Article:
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Does Birth Control Lead to Breast Tenderness or Pain?

To answer this question, it's necessary to understand birth control and its function in the body. Oral contraception is the most common method of contraception among women. It contains hormones that control the reproductive cycle and prevent pregnancy.

Women's bodies need time to adjust to external hormones

Birth Control

While the pill is good for preventing conception, it also takes time for a woman's body to become accustomed to the new levels of hormones. Adverse effects of the pill are a legitimate concern for women on all iterations of estrogen and progesterone replacements. Also, certain medications such as Rifampin (i,e; an antibiotic taken to treat tuberculosis), some anti-seizure medications, and phytoestrogens may make the pill less effective.

Breast Tenderness

Breast tissue is sensitive to the effects of hormones, especially during menstruation or pregnancy. Some breast tenderness is normal, the discomfort may be caused by hormone changes. It can be felt in any part of the breast and may spread to nearby areas too.

Birth Control and Breast Pain: The Link

The increased amounts of hormones can cause fluid retention, which in turn causes breast tenderness and pain. If you suffer from water retention, it is likely that your breasts will return to normal within three months of being on the pill.

The pill can also make bleeding unpredictable, so your periods may take more days, you may experience bleeding between periods or not having periods at all.

Other less common side effects of birth control are: nausea, mood changes, and migraines.

However, breast pain can also result from other issues, such as:

  • Bras made of synthetic fabrics
  • Stress
  • Alcohol abuse
  • Weight Gain
  • Abscesses
  • Cysts
  • Infections
  • Side effect of antidepressants

Should I Be Worried?

With or without birth control, a woman's breasts are subject to the hormonal fluctuations that take place from one menstrual cycle to the next. Sometimes, they will feel lumpy or knotty, while at other times, they will feel smooth. These and other changes are simply a part of being a woman.

Although some women immediately associate breast pain with an increased risk of breast cancer, this is not necessarily true. Breast cancer signs are usually painless, which is why it's important to perform regular self-checks at least one a month.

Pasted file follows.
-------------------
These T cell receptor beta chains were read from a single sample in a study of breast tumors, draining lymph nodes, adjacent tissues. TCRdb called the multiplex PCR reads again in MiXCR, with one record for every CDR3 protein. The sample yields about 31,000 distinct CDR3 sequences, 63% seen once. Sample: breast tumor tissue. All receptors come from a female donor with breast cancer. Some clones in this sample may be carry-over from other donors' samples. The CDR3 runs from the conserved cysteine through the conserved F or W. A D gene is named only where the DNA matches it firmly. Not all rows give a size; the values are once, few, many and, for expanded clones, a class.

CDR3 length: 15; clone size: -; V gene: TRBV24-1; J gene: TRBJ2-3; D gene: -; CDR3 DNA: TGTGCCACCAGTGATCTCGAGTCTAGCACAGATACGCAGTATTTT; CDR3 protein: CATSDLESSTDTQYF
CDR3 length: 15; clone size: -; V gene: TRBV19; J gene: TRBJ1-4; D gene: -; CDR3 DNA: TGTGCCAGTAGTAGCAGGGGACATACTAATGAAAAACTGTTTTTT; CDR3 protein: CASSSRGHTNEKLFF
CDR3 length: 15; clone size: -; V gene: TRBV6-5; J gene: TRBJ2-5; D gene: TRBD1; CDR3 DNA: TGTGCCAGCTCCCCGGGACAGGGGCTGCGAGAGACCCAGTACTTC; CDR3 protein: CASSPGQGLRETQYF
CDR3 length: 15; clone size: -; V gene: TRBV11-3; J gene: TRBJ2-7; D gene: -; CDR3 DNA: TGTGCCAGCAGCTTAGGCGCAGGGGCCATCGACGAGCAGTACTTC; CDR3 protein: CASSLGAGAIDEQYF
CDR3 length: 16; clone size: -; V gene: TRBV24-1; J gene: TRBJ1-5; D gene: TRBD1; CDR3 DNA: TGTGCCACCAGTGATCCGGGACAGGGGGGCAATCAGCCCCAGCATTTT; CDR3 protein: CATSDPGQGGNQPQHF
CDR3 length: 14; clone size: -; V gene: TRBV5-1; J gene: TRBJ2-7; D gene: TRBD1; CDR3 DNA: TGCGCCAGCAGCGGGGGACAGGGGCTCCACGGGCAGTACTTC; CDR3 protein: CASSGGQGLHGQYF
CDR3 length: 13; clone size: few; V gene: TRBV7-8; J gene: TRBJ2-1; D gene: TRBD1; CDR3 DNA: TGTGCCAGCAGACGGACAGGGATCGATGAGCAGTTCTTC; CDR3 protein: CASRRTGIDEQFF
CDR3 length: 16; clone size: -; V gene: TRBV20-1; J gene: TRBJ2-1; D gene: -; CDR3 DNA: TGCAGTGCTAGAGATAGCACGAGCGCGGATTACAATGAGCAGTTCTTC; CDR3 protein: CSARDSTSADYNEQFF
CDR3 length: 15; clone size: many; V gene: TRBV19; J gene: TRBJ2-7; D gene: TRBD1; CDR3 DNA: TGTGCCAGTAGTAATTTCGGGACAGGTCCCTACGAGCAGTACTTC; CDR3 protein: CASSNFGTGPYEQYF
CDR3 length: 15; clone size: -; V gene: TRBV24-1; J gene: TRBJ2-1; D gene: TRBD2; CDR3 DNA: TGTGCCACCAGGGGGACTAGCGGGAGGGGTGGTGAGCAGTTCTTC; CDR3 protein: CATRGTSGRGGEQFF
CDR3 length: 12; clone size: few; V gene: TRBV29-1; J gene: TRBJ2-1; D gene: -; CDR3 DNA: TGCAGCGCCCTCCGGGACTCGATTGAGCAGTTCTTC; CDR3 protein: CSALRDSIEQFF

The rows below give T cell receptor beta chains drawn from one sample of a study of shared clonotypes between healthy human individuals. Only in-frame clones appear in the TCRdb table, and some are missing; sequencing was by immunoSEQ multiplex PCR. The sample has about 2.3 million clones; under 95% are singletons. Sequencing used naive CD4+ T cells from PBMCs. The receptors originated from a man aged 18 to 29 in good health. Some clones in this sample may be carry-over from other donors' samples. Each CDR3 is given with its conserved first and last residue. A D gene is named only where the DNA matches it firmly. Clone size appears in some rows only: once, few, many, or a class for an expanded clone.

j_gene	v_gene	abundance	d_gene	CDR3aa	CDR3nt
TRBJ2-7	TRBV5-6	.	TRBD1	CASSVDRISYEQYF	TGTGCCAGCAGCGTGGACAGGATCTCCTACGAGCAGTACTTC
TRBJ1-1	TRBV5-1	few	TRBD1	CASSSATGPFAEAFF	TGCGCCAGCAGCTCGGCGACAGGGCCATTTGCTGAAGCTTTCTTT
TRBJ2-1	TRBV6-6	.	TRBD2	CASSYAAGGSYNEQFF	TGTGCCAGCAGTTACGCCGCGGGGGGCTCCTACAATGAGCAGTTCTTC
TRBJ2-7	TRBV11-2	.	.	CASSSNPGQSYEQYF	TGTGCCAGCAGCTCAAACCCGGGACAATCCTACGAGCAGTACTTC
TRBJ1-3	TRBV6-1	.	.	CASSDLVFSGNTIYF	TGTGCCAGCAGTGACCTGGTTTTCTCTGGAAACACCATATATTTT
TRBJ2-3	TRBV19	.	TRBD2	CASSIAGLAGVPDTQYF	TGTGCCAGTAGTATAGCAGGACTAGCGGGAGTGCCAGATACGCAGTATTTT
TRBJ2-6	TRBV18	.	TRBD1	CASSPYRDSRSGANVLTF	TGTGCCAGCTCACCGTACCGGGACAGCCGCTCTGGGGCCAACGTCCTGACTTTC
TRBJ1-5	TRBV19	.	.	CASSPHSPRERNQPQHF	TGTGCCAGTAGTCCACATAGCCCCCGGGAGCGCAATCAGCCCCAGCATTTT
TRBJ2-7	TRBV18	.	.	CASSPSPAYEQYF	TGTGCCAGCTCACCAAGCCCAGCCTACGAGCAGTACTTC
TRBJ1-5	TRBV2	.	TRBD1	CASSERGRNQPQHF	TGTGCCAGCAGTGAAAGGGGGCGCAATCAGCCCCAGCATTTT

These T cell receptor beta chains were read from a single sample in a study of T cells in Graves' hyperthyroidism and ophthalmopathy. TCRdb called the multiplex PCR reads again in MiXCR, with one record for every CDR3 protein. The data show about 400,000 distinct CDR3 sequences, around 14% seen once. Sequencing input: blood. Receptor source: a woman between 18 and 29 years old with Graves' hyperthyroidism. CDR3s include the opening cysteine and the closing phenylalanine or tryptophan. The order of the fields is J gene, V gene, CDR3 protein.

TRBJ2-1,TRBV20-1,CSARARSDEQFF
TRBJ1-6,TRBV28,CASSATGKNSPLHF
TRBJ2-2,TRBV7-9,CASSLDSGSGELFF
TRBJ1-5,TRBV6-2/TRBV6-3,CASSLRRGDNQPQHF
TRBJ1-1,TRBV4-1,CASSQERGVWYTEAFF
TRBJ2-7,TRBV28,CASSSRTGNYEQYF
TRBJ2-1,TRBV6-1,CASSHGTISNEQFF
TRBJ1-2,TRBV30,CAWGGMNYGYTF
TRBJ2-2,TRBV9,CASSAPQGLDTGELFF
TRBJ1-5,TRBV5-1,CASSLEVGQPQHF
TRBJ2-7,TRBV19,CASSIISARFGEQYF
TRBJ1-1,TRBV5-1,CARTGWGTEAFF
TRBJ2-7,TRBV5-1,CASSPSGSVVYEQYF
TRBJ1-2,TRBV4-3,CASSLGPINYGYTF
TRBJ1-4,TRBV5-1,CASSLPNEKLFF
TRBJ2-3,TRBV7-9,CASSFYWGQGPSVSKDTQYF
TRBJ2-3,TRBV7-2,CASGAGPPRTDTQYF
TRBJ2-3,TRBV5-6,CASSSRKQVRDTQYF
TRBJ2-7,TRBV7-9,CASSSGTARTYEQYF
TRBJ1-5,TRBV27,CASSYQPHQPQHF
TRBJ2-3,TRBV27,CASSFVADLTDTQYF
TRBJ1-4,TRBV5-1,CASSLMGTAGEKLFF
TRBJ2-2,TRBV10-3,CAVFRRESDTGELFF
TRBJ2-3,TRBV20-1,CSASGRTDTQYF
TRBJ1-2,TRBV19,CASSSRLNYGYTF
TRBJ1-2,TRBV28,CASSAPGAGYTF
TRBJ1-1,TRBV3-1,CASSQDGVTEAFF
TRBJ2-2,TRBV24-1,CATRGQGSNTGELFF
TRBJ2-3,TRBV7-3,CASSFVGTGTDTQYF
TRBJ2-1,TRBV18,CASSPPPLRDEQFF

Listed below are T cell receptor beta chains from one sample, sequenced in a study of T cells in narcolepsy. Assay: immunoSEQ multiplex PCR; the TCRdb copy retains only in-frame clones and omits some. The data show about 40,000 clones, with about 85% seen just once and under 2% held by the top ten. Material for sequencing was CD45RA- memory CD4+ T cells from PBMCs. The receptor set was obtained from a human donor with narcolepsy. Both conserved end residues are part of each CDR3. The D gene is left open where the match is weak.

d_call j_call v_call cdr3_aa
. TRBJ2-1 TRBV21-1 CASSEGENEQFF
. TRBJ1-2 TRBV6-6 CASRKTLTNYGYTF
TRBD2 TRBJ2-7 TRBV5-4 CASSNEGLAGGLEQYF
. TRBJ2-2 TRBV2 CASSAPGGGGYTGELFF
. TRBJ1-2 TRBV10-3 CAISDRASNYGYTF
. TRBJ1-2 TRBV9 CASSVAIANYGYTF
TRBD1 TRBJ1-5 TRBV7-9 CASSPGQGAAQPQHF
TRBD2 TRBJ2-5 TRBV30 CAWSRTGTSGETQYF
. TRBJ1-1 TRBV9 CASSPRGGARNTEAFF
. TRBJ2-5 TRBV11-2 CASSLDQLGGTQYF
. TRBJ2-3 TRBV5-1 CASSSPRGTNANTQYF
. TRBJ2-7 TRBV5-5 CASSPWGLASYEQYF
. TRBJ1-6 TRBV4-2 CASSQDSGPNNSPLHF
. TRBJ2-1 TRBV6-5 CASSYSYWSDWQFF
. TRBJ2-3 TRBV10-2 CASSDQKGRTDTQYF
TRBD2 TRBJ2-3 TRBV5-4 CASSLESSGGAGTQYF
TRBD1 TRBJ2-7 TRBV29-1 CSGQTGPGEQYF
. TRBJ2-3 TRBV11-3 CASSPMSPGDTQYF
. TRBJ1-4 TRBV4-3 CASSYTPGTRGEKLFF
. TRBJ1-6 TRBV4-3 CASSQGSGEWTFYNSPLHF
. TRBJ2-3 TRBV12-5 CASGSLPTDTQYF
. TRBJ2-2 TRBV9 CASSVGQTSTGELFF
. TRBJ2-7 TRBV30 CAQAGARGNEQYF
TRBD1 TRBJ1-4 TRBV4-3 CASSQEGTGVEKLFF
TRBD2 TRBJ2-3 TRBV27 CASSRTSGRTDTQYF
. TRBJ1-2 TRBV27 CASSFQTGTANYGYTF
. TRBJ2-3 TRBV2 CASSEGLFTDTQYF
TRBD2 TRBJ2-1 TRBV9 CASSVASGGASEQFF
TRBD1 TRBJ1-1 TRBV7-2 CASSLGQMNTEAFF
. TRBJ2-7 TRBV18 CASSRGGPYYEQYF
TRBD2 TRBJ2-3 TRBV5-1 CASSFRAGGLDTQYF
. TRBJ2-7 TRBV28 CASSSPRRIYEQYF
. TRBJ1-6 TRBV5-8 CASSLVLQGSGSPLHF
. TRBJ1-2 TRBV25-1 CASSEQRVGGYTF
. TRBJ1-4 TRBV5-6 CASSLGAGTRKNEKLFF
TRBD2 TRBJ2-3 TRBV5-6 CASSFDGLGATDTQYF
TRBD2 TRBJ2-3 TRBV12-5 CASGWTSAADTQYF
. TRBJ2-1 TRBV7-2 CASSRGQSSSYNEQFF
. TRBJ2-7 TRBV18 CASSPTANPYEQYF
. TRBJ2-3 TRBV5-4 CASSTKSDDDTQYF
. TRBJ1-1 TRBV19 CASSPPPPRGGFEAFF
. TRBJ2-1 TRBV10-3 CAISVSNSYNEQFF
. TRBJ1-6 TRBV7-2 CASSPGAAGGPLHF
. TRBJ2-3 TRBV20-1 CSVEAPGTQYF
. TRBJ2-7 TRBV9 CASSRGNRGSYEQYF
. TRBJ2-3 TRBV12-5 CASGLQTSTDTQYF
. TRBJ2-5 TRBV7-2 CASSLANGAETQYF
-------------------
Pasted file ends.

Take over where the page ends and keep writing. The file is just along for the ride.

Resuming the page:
However, if breast pain is continuous and lasts longer than three months, this might be an indicator of a more serious underlying condition. It's advisable to talk to a doctor.

Recommendations for Breast Pain

There are many different ways to treat breast pain caused by birth control; try out the following suggestions and see if any are right for you:


  • Try a pain reliever or anti-inflammatory, such as ibuprofen or acetaminophen.
  • Avoid salty foods, which may cause your breasts to retain extra fluid.
  • Wear a comfortable, supportive bra - even at night, if necessary.
  • Use a hot or cold cloth for immediate relief.

Additionally, if breast tenderness becomes a constant problem, you can always talk to your doctor about a change to a different brand of birth control or a different method. Every woman's body is different, and may react better with another combination or dosage of synthetic hormones. You can try keeping a healthy diet and an exercise. Find low-impact exercises to relieve breast pain here.

Daily Breast Pain: Should I Be Worried?

Daily breast pain can be caused by a number of factors, like stress and hormone fluctuations.

Can Low-impact Exercises Help Relieve Breast Pain?

Keep reading to learn more about these beneficial low-impact exercises.

How to Ease Breast Pain

There are several treatments for easing breast pain. Keep reading to learn more.

Sources:
  • Bruton-Seal, J. & Seal, M. (2009). Backyard Medicine. New York: Skyhorse Publishing.
  • National Center of Alternative Medicine. (2012). Menopausal Symptoms and Complementary Health Practices. Retrieved August 13, 2014, from http://nccam.nih.gov/health/menopause/menopausesymptoms
  • National Health Service UK. (2013). 10 medical reasons for feeling tired. Retrieved August 18, 2014, fromhttp://www.nhs.uk/Livewell/tiredness-and-fatigue/Pages/medical-causes-of-tiredness.aspx
  • National Institutes of Health. (2014). Fatigue. Retrieved August 13, 2014, from http://www.nlm.nih.gov/medlineplus/fatigue.html
  • University of Maryland Medical Center. (2013). Gotu kola. Retrieved August 13, 2014, from http://umm.edu/health/medical/altmed/herb/gotu-kola